Music fans as tourists

The mysterious ways of individual and social dimensions

Authored by: Maria Lexhagen

The Routledge Handbook of Popular Culture and Tourism

Print publication date:  June  2018
Online publication date:  July  2018

Print ISBN: 9781138678354
eBook ISBN: 9781315559018
Adobe ISBN:

10.4324/9781315559018-22

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Abstract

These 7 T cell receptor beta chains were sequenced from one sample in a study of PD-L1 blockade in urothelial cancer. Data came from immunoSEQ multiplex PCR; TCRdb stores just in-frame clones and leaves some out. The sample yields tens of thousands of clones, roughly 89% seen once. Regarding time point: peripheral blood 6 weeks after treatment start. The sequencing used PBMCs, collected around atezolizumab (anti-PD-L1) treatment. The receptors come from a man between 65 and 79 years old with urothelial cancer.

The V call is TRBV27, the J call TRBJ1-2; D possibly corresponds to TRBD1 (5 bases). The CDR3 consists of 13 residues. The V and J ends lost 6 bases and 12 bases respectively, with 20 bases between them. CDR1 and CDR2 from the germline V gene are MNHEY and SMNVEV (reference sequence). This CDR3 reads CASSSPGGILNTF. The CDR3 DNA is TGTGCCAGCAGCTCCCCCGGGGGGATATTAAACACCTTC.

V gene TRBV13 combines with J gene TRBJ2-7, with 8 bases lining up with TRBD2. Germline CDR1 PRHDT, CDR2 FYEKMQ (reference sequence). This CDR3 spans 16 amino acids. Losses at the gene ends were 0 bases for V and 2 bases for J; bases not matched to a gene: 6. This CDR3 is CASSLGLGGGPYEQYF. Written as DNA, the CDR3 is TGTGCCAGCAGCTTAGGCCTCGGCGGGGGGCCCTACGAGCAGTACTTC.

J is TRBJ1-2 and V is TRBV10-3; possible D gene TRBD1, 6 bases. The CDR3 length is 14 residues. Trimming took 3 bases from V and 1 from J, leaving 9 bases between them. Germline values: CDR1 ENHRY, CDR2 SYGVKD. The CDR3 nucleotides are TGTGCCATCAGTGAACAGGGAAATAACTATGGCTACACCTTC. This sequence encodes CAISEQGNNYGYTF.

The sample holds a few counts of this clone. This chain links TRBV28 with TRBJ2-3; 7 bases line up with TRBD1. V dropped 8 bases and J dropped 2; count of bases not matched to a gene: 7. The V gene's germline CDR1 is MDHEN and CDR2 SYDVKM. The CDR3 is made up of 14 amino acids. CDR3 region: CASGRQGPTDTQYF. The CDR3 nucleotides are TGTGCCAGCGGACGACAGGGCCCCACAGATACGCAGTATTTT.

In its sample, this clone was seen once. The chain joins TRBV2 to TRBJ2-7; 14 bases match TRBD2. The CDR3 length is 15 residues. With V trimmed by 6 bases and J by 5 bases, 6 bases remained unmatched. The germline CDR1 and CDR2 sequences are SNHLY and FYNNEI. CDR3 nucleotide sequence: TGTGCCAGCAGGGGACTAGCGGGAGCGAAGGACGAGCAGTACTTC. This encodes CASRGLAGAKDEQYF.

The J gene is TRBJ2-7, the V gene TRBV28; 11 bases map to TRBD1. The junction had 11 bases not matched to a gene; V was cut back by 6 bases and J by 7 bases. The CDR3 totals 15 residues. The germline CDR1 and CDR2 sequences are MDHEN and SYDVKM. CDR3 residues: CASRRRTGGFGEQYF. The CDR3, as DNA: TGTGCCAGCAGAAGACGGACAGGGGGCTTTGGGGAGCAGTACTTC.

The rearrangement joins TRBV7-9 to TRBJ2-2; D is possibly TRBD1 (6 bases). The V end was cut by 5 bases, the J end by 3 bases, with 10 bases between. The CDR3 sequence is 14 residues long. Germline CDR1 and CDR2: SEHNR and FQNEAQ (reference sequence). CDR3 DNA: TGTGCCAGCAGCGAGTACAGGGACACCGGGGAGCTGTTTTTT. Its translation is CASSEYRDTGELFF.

In popular culture tourism people travel to and visit places associated with various popular culture phenomena. Following seminal work and state of the art research defining fans and fandoms (Ford, De Kosnik, & Harrington, 2011; Gray, Sandvoss, & Harrington, 2007; Jenkins, 2012; Lewis, 1992), popular culture tourists can to varying degrees be considered as fans. Studying popular culture tourism as a type of fan practice or fan activity is based on focusing on what fans pursue in everyday life if fandom is defined as a role in relation to popular culture (Duffett, 2015). Specifically, music tourism “can be seen as a range of practices where sites of music production and expression become the points of attraction for tourists” (Gibson & Connell, 2005, p. 16). It is an act of consumption that involves complex rituals and suggests the powerful emotive role of music in contemporary society (Gibson & Connell, 2005). People travel to music events and attractions as well as places associated with music either as fans, pilgrims, concert goers, festival attendees, or perhaps to places where the sound of music is closely associated to the experience of place (Lashua, Spracklen, & Long, 2014). Research that uses various perspectives of place and geography has described music tourism in previous literature (c.f. Carney, 1997; Cohen, 1991, 2007; Cohen, Knifton, & Leonard, 2013; Connell & Gibson, 2003; Gibson & Connell, 2012; Krims, 2007; Leaver & Schmidt, 2009; Watson, Hoyler, & Mager, 2009; Xie, Osumare & Ibrahim, 2007). However, it should be noted that for popular culture tourism, and in general, it is important to acknowledge that fan practices or fan activities are only indicative of fandom as a role. People can do things for any number of other reasons outside the role of fandom, such as for the pure pleasure of listening to a piece of music or as part of a musician’s working life (Duffett, 2015).

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